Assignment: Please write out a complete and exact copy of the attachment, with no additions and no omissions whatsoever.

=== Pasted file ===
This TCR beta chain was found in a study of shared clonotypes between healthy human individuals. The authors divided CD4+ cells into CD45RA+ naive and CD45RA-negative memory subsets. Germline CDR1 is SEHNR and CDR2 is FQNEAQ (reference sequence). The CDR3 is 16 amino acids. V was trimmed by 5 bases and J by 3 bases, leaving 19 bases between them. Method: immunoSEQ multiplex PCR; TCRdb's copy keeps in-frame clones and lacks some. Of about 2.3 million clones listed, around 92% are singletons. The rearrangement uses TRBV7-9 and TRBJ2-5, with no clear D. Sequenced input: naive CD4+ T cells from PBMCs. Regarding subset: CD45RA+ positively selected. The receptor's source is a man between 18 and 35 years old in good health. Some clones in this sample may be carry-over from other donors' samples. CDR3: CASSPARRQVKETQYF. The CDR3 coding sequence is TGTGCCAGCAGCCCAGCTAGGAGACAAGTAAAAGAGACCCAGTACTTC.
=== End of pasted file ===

This TCR beta chain was found in a study of shared clonotypes between healthy human individuals. The authors divided CD4+ cells into CD45RA+ naive and CD45RA-negative memory subsets. Germline CDR1 is SEHNR and CDR2 is FQNEAQ (reference sequence). The CDR3 is 16 amino acids. V was trimmed by 5 bases and J by 3 bases, leaving 19 bases between them. Method: immunoSEQ multiplex PCR; TCRdb's copy keeps in-frame clones and lacks some. Of about 2.3 million clones listed, around 92% are singletons. The rearrangement uses TRBV7-9 and TRBJ2-5, with no clear D. Sequenced input: naive CD4+ T cells from PBMCs. Regarding subset: CD45RA+ positively selected. The receptor's source is a man between 18 and 35 years old in good health. Some clones in this sample may be carry-over from other donors' samples. CDR3: CASSPARRQVKETQYF. The CDR3 coding sequence is TGTGCCAGCAGCCCAGCTAGGAGACAAGTAAAAGAGACCCAGTACTTC.